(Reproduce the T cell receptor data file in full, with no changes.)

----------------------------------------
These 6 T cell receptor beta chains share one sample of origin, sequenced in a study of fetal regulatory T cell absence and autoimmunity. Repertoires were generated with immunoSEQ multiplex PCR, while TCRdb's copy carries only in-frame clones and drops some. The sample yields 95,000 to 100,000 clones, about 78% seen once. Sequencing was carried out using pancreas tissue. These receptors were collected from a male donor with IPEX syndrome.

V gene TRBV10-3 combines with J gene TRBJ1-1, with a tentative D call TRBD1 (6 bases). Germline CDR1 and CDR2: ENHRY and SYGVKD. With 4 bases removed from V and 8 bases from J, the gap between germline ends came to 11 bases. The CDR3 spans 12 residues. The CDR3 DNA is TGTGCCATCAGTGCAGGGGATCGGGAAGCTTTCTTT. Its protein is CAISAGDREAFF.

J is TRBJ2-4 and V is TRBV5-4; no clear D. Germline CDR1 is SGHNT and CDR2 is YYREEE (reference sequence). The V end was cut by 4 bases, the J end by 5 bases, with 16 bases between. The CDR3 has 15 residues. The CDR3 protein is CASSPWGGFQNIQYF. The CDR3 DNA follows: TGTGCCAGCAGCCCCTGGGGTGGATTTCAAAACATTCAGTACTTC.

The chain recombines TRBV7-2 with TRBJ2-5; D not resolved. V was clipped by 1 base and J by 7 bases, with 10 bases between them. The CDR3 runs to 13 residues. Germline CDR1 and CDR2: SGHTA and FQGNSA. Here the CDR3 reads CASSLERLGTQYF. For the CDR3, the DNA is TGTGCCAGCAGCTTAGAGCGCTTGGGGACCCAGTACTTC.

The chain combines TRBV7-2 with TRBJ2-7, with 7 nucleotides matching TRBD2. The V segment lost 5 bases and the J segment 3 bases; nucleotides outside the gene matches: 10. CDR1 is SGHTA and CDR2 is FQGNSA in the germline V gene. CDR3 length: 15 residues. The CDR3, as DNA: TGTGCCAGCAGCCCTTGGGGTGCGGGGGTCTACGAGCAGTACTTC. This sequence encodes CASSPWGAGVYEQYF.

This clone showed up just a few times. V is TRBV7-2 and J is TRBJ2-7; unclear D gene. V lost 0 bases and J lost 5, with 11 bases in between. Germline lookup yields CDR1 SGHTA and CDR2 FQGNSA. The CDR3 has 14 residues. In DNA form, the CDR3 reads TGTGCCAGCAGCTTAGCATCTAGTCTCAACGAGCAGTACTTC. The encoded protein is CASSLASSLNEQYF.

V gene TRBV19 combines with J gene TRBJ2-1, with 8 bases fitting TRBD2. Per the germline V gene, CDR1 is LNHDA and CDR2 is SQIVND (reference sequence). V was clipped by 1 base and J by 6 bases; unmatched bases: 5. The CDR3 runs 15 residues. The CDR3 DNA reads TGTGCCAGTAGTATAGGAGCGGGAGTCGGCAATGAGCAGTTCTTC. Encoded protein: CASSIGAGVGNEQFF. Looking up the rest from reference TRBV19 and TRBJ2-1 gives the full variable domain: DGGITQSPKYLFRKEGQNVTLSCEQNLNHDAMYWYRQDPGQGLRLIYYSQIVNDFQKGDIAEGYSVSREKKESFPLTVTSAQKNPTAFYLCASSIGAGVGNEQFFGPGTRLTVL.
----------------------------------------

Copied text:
These 6 T cell receptor beta chains share one sample of origin, sequenced in a study of fetal regulatory T cell absence and autoimmunity. Repertoires were generated with immunoSEQ multiplex PCR, while TCRdb's copy carries only in-frame clones and drops some. The sample yields 95,000 to 100,000 clones, about 78% seen once. Sequencing was carried out using pancreas tissue. These receptors were collected from a male donor with IPEX syndrome.

V gene TRBV10-3 combines with J gene TRBJ1-1, with a tentative D call TRBD1 (6 bases). Germline CDR1 and CDR2: ENHRY and SYGVKD. With 4 bases removed from V and 8 bases from J, the gap between germline ends came to 11 bases. The CDR3 spans 12 residues. The CDR3 DNA is TGTGCCATCAGTGCAGGGGATCGGGAAGCTTTCTTT. Its protein is CAISAGDREAFF.

J is TRBJ2-4 and V is TRBV5-4; no clear D. Germline CDR1 is SGHNT and CDR2 is YYREEE (reference sequence). The V end was cut by 4 bases, the J end by 5 bases, with 16 bases between. The CDR3 has 15 residues. The CDR3 protein is CASSPWGGFQNIQYF. The CDR3 DNA follows: TGTGCCAGCAGCCCCTGGGGTGGATTTCAAAACATTCAGTACTTC.

The chain recombines TRBV7-2 with TRBJ2-5; D not resolved. V was clipped by 1 base and J by 7 bases, with 10 bases between them. The CDR3 runs to 13 residues. Germline CDR1 and CDR2: SGHTA and FQGNSA. Here the CDR3 reads CASSLERLGTQYF. For the CDR3, the DNA is TGTGCCAGCAGCTTAGAGCGCTTGGGGACCCAGTACTTC.

The chain combines TRBV7-2 with TRBJ2-7, with 7 nucleotides matching TRBD2. The V segment lost 5 bases and the J segment 3 bases; nucleotides outside the gene matches: 10. CDR1 is SGHTA and CDR2 is FQGNSA in the germline V gene. CDR3 length: 15 residues. The CDR3, as DNA: TGTGCCAGCAGCCCTTGGGGTGCGGGGGTCTACGAGCAGTACTTC. This sequence encodes CASSPWGAGVYEQYF.

This clone showed up just a few times. V is TRBV7-2 and J is TRBJ2-7; unclear D gene. V lost 0 bases and J lost 5, with 11 bases in between. Germline lookup yields CDR1 SGHTA and CDR2 FQGNSA. The CDR3 has 14 residues. In DNA form, the CDR3 reads TGTGCCAGCAGCTTAGCATCTAGTCTCAACGAGCAGTACTTC. The encoded protein is CASSLASSLNEQYF.

V gene TRBV19 combines with J gene TRBJ2-1, with 8 bases fitting TRBD2. Per the germline V gene, CDR1 is LNHDA and CDR2 is SQIVND (reference sequence). V was clipped by 1 base and J by 6 bases; unmatched bases: 5. The CDR3 runs 15 residues. The CDR3 DNA reads TGTGCCAGTAGTATAGGAGCGGGAGTCGGCAATGAGCAGTTCTTC. Encoded protein: CASSIGAGVGNEQFF. Looking up the rest from reference TRBV19 and TRBJ2-1 gives the full variable domain: DGGITQSPKYLFRKEGQNVTLSCEQNLNHDAMYWYRQDPGQGLRLIYYSQIVNDFQKGDIAEGYSVSREKKESFPLTVTSAQKNPTAFYLCASSIGAGVGNEQFFGPGTRLTVL.